contrail

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Related to Airplane trails: contrail

con·trail

 (kŏn′trāl′)
n.
A visible trail of streaks of condensed water vapor or ice crystals sometimes forming in the wake of an aircraft. Also called vapor trail.

American Heritage® Dictionary of the English Language, Fifth Edition. Copyright © 2016 by Houghton Mifflin Harcourt Publishing Company. Published by Houghton Mifflin Harcourt Publishing Company. All rights reserved.

contrail

(ˈkɒntreɪl)
n
(Aeronautics) another name for vapour trail
[C20: from con(densation) + trail]
Collins English Dictionary – Complete and Unabridged, 12th Edition 2014 © HarperCollins Publishers 1991, 1994, 1998, 2000, 2003, 2006, 2007, 2009, 2011, 2014

con•trail

(ˈkɒnˌtreɪl)

n.
a visible condensation of water droplets or ice crystals from the atmosphere, occurring in the wake of an aircraft, rocket, or missile.
[1940–45; con(densation) trail]
Random House Kernerman Webster's College Dictionary, © 2010 K Dictionaries Ltd. Copyright 2005, 1997, 1991 by Random House, Inc. All rights reserved.
ThesaurusAntonymsRelated WordsSynonymsLegend:
Noun1.contrail - an artificial cloud created by an aircraft; caused either by condensation due to the reduction in air pressure above the wing surface or by water vapor in the engine exhaust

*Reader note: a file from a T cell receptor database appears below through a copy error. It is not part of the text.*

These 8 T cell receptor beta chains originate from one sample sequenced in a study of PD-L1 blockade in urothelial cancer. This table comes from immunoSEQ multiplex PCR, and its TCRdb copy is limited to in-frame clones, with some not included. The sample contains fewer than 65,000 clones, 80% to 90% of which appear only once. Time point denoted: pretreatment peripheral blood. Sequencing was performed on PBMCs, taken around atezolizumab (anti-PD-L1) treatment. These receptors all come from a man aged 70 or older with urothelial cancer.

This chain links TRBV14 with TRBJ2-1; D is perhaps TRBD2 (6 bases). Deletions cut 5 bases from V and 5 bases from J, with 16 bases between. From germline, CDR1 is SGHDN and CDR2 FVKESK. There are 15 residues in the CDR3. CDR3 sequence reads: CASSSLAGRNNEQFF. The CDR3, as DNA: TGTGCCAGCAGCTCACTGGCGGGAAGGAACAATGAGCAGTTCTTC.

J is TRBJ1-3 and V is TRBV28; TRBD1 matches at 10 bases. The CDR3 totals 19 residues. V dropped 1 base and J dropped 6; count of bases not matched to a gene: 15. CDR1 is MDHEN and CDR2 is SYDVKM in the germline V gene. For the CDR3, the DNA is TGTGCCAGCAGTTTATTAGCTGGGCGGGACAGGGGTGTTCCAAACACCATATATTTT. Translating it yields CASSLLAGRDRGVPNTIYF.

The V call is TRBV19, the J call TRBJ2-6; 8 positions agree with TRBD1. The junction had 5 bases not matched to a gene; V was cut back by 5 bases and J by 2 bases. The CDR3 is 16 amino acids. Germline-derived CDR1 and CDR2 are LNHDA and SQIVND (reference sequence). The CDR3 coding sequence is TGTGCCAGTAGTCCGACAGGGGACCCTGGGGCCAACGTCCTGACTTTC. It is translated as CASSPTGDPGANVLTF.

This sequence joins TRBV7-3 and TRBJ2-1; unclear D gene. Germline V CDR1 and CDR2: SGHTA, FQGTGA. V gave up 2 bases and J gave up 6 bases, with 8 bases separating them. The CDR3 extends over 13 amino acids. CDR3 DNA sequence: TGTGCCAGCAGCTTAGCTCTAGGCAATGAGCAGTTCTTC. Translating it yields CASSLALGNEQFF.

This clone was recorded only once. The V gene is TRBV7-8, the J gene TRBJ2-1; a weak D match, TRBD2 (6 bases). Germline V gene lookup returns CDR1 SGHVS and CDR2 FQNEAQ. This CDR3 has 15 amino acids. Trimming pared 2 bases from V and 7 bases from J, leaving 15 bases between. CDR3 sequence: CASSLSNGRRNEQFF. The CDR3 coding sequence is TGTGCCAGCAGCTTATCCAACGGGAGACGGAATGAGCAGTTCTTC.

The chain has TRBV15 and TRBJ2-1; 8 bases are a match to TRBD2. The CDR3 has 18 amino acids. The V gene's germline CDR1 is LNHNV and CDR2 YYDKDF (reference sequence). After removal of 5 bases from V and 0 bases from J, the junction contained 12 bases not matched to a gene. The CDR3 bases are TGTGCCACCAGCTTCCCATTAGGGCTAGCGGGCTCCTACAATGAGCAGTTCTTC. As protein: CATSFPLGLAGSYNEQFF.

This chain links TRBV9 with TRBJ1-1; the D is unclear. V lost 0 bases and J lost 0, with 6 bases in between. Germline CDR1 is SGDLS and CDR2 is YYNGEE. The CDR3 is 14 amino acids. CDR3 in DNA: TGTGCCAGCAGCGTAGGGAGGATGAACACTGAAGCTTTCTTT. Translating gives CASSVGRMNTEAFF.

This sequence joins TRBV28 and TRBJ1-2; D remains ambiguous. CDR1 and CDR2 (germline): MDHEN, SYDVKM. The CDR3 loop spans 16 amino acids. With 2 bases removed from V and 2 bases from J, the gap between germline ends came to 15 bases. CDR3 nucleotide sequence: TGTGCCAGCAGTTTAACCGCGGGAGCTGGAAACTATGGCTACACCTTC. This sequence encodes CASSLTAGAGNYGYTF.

cloud - a visible mass of water or ice particles suspended at a considerable altitude
Based on WordNet 3.0, Farlex clipart collection. © 2003-2012 Princeton University, Farlex Inc.
Translations

contrail

n (Aviat) → Kondensstreifen m
Collins German Dictionary – Complete and Unabridged 7th Edition 2005. © William Collins Sons & Co. Ltd. 1980 © HarperCollins Publishers 1991, 1997, 1999, 2004, 2005, 2007
References in periodicals archive ?
Every deep-sky photo-processing program uses a stacking algorithm to increase the signal-to-noise ratio--much as Johnson and his colleagues describe in their 1958 paper--while also removing additional unwanted signals, including satellite and airplane trails. With electronic autoguiding and automated imaging programs, professionals and amateurs alike can shoot as deep as their skies will allow by shooting dozens of hours of exposures over multiple nights.
Try to avoid shooting with a busy road in the frame, and airplane trails can become quite annoying, detracting from your final sequence.
In the top slide, a line of exhaust left by an airplane trails across the sky; in the bottom image, we see the wake left by a boat on the ocean.